The Colchester Woodland and Biodiversity Project
Helping biodiversity flourish
As part of the Colchester Woodland and Biodiversity project we are doing a number of things to help biodiversity flourish across the borough.
Changing the grass cutting regime
We have changed the grass cutting regime in 10 areas across the borough to encourage greater biodiversity in some of our green spaces, with a further 14 areas being left to naturalise. The cutting regime in these areas has changed from once every 3 weeks to once at the end of the growing season (around mid-autumn). This will encourage wildflower growth and help develop the area for invertebrates such as bees, butterflies and moths.
Changes have been made with the aim of benefitting pollinators and other insects, which are hugely important for lots of things, including the regulation of the natural environment and the food system.
Whilst it may be perceived that ‘weeds’ and long growth of plants and flowers can look unruly, this approach has been adopted by other Councils, and the wildflowers look very visually attractive during the growing season, as well as supporting wildlife and our environment.
Since this reduction in grass cutting has been put in place 18 species of butterfly have been recorded in the areas, which is about a third of all the species found across the country. A large number of bee species have also been identified which is a great result for such a short period of time.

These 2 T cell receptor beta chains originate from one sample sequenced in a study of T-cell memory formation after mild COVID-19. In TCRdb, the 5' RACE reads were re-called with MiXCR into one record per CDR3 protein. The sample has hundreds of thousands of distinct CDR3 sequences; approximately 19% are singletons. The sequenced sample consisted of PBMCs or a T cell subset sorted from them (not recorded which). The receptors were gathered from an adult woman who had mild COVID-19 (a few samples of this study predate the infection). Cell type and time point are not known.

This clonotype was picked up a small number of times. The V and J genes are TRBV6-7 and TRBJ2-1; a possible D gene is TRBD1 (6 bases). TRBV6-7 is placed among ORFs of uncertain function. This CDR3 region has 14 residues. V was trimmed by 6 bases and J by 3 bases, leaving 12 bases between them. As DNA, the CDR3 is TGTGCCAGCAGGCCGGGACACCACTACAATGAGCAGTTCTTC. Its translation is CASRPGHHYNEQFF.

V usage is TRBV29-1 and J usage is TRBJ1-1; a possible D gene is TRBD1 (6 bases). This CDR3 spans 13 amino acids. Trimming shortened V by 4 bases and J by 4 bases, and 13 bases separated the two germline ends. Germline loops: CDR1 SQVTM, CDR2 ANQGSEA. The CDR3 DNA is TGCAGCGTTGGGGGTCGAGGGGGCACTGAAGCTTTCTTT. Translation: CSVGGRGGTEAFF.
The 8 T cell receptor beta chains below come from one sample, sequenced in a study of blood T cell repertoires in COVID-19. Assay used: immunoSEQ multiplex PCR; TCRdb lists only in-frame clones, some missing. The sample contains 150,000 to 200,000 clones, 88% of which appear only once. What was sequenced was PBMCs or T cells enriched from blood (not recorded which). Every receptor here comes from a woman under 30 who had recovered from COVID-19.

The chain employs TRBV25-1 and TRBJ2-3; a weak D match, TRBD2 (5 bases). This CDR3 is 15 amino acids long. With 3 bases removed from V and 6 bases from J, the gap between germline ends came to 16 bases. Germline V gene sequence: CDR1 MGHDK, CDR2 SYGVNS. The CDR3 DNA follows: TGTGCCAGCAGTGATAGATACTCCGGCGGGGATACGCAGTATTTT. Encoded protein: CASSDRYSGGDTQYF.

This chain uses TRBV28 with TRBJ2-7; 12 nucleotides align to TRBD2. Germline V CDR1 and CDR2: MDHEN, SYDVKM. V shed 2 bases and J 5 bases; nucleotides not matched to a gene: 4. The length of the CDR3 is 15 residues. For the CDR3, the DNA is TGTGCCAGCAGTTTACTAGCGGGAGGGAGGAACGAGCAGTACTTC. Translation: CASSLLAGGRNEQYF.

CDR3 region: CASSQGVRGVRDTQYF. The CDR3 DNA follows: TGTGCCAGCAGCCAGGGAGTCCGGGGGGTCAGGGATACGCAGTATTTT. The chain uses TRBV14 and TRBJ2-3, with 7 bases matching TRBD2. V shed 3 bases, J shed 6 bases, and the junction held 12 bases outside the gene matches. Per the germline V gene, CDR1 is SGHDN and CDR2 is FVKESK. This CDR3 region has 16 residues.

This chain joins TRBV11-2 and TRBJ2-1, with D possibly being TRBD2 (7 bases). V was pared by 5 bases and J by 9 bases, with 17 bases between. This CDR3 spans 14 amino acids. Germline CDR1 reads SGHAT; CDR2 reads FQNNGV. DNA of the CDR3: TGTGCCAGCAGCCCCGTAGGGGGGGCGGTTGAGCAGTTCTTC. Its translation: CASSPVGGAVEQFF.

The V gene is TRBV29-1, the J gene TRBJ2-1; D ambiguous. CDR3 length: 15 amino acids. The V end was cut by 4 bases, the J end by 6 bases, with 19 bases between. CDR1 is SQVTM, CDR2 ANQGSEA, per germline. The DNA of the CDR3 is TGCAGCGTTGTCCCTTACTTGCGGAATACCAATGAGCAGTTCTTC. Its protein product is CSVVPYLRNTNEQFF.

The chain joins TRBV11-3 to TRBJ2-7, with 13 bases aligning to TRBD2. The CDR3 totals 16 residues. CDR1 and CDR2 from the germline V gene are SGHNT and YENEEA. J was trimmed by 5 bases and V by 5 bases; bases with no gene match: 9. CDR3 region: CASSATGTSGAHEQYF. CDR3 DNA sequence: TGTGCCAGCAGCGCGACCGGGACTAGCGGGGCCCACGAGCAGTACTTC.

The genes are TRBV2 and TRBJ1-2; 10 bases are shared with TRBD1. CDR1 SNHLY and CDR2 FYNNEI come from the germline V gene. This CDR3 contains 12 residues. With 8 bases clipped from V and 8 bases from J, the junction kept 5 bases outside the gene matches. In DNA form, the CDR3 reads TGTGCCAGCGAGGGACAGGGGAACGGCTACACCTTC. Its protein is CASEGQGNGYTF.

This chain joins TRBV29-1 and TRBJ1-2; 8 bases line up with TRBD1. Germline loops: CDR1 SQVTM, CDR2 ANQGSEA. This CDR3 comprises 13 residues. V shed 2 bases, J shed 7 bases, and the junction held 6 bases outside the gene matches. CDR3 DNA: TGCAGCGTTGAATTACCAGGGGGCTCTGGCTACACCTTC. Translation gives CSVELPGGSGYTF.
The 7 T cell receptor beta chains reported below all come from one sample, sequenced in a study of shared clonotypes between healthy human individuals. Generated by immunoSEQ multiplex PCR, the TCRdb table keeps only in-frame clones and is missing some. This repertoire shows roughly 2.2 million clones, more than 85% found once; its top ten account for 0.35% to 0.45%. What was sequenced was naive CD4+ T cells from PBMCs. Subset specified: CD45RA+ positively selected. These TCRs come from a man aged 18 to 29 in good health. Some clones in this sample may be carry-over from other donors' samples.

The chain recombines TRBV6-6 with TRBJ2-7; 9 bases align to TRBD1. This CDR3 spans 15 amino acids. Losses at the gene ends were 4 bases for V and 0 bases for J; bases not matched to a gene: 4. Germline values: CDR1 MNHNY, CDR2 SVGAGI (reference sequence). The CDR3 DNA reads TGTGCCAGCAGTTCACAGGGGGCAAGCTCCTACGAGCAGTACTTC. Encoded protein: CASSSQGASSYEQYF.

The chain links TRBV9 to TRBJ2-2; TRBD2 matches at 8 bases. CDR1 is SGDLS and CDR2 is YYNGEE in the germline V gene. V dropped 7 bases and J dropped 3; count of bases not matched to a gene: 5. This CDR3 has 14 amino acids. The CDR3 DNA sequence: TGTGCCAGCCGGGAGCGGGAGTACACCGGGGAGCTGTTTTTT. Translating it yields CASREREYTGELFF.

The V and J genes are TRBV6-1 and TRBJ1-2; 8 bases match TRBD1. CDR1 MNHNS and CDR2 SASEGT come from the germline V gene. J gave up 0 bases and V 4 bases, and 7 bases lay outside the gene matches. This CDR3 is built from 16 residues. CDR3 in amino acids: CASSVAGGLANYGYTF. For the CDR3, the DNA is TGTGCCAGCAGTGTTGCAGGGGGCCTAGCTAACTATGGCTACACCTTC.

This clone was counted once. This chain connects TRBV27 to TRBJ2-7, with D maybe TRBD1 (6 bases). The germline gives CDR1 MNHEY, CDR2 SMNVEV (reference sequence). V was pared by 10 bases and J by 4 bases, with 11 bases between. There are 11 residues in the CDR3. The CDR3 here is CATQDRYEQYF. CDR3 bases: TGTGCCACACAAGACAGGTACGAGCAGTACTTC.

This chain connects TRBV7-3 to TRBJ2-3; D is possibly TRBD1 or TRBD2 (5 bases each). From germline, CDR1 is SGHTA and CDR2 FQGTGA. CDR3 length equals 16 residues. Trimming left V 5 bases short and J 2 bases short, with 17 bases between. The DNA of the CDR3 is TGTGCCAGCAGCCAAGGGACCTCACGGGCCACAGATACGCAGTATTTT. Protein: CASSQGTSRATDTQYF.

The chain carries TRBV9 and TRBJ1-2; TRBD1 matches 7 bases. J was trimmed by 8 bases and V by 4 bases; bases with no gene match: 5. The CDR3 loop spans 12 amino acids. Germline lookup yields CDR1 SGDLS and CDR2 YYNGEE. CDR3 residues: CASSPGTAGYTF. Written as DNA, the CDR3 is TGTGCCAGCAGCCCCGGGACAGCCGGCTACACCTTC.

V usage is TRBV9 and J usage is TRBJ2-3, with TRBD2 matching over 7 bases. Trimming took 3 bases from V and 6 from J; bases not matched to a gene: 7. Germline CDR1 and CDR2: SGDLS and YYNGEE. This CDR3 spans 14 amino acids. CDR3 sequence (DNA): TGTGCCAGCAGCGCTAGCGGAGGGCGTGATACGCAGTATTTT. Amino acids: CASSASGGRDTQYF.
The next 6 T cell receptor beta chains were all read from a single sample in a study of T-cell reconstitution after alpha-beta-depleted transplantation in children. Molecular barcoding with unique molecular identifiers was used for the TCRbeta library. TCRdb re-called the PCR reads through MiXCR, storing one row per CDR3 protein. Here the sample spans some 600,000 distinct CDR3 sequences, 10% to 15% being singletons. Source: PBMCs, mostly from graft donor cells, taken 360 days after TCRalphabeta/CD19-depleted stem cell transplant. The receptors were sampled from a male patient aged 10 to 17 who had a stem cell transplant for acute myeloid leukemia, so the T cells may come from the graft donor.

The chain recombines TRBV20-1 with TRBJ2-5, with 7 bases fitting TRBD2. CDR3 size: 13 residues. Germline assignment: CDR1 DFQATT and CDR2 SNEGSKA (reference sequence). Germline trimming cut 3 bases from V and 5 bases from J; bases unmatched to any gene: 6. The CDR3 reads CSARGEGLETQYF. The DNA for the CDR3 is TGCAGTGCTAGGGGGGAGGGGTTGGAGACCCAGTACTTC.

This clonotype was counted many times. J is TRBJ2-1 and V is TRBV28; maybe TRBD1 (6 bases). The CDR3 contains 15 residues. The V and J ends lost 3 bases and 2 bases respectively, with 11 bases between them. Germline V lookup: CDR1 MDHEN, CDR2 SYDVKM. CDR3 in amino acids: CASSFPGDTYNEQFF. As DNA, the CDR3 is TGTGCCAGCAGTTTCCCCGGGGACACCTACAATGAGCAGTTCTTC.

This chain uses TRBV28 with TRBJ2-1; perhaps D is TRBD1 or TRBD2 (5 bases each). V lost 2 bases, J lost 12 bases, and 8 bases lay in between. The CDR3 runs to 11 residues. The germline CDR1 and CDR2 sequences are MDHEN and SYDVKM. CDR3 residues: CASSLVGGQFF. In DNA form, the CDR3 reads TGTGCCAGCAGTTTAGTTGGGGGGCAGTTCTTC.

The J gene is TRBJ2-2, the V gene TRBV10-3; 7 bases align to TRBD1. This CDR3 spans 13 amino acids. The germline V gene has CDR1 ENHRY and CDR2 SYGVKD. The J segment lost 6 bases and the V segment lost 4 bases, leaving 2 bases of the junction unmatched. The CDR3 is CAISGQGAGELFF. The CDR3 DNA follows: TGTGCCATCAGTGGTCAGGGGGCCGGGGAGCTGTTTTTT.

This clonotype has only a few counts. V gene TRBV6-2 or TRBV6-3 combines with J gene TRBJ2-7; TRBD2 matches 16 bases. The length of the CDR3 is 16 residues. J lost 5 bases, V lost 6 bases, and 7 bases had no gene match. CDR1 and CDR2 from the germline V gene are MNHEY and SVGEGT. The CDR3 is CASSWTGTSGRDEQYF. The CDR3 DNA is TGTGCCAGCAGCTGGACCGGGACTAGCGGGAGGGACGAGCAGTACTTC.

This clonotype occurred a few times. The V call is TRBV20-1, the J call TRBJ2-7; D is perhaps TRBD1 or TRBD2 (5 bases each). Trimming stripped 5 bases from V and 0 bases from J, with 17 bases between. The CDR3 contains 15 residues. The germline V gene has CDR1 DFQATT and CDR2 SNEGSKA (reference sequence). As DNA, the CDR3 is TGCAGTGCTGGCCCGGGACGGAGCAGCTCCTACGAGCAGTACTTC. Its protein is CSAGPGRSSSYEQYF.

We are working with local school children to help design signage for these areas in a bid to help educate them around the project and importance of looking after and supporting our environment to flourish.
The use of glyphosate weed killer
In September 2020 our Environment and Sustainability Panel agreed to end the use of glyphosate-based products for general maintenance by the end of March 2021.
A managed approach to phase out glyphosate use across Colchester’s green spaces has been developed, discussing alternative options and identifying new opportunities to enhance biodiversity.
Since April 2020 the council has already taken several actions to reduce glyphosate use:
- Stop spraying in all children’s play parks (74 sites)
- Stop spraying in around West Mersea beach huts (384 huts)
- Stop spraying on The Recreation Ground, off Old Heath Road
The next step is to stop the use of glyphosate-based products across all sports grounds, closed churchyards and Colchester Borough Council managed highway verges.
An exception will be made for the treatment of some invasive species such as Japanese knotweed and giant hogweed, which are a serious threat to biodiversity. With these invasive species, the chemical is safely injected into the plant.
Page last reviewed: 17 December 2020